We all know that Australia is experiencing a national egg shortage. Prices are rising and supermarket stocks are patchy. Supermarket giant Coles has reverted to COVID-19 conditions with a two-carton limit.
We became used to grocery shortages throughout the lockdowns of 2020 and 2021. These were due to changes in buying patterns, stockpiling and panic-buying. Eggs were temporarily part of this, along with flour, as people at home got baking. Food delivery, food boxes and home cooking exploded for a time.
But with lockdowns long past, what’s causing this egg shortage now? More fundamentally, our current shortage reflects a long-term trend in egg-buying preferences, with a shift to free-range eggs - and their production is more affected by the colder, shorter days of winter.
Australians consume about 17 million eggs every day. In the 2020-21 financial year, egg farmers produced about 6.3 billion eggs. Of those, 52% were free-range. This compares to about 38% a decade ago. This growth, however, has not been consistent. Between 2012 and 2017, free-range eggs’ share of the market grew about 10 percentage points, to about 48%. Growth in the past five years has been half that.
But with more rapid growth predicted, and the promise of higher profits, many egg farmers invested heavily in increasing free-range production. In New South Wales, for example, total flock size peaked in 2017-18. Like many agricultural industries where farmers respond to price signals and predictions, this led to overproduction, leading to lower prices and profits. This in turn led to a 10% drop in egg production the next year.
Compliance costs also increased when in 2018 the Australian Competition and Consumer Commission introduced rules to police the marketing of eggs as “free-range”. (These rules mean hens need to have “meaningful and regular access” to an outdoor range during the daylight hours of their laying cycle - with a maximum density of 10,000 hens per hectare).
Producing free-range eggs is more expensive not just because it requires more land. Free-range hens are less consistent layers. Hens kept in cages or barns are more regular producers because conditions are optimised to stimulate laying. Temperatures are constant, and hens are exposed to 16 hours of light every day.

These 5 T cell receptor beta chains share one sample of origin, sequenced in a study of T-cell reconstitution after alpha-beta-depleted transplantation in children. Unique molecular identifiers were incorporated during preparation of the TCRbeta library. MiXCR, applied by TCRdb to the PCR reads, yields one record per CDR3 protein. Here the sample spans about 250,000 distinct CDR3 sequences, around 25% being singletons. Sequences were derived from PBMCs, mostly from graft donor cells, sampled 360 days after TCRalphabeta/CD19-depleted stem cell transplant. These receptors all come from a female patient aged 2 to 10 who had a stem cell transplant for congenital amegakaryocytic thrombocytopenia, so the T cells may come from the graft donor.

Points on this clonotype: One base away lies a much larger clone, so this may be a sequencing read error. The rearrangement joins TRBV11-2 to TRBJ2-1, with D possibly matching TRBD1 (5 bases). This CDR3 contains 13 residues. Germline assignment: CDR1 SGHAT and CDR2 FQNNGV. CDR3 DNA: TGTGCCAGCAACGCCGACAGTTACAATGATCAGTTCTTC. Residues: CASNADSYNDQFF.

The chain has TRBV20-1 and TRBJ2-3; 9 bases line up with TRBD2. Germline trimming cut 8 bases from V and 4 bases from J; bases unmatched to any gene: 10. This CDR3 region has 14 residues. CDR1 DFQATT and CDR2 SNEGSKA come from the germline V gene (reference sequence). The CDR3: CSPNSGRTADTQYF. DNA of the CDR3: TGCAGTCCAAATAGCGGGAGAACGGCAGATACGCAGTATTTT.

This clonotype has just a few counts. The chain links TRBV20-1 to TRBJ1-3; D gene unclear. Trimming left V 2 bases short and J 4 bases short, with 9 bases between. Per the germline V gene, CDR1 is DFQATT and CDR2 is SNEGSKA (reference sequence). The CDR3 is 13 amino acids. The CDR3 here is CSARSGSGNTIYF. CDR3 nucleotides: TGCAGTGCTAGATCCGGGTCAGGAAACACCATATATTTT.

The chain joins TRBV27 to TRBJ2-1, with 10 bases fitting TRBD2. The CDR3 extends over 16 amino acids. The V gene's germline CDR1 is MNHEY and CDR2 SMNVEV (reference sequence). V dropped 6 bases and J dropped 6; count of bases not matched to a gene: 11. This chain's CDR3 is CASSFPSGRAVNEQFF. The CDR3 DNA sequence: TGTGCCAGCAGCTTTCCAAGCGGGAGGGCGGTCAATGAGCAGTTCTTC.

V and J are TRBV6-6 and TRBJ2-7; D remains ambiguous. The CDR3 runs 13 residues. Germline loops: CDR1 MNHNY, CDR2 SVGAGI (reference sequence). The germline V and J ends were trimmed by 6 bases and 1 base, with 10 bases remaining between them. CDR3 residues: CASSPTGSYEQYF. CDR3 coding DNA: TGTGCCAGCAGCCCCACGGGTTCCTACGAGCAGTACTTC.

Free-range hens are affected by hot or cold temperatures, wind and rain, and length of daylight. In winter months they have less energy and produce (on average) 20% fewer eggs than a chicken confined indoors in controlled conditions.
The egg industry is flexible and adaptable – but the confluence of economic and environmental events in 2022 has made things difficult. Increasing a laying flock takes about four months. An egg takes about three weeks to hatch. Under ideal conditions, chicks need another 17 weeks before they are ready to begin laying.
Any farmer who has begun this process in the past month will be producing more eggs by January 2023. (But then it will be summer, when they won’t need 20% more hens to make up for their winter slump.)
Feed costs, which typically represent 60-70% of layer production costs, have been increasing along with transport, electricity and interest rates. Weather forecasts foreshadowed a wetter August to October, with “more than double the normal chance of unusually high rainfall”. That meant less daylight and more cold along with rain. Blame the negative Indian Ocean dipole, not the chickens.
Come spring, with longer days and milder temperatures, along with an agricultural visa program, things should return to “normal”. For winter, consumers need to be willing to pay more to ensure a constant supply in winter months, or our shift to free-range eggs carries a higher likelihood of winter shortages.
We must do what we have done through every disruption in recent times: endure, adapt and prepare for the next crisis.Flavio Macau, Associate Dean - School of Business and Law, Edith Cowan University This article is republished from The Conversation under a Creative Commons license.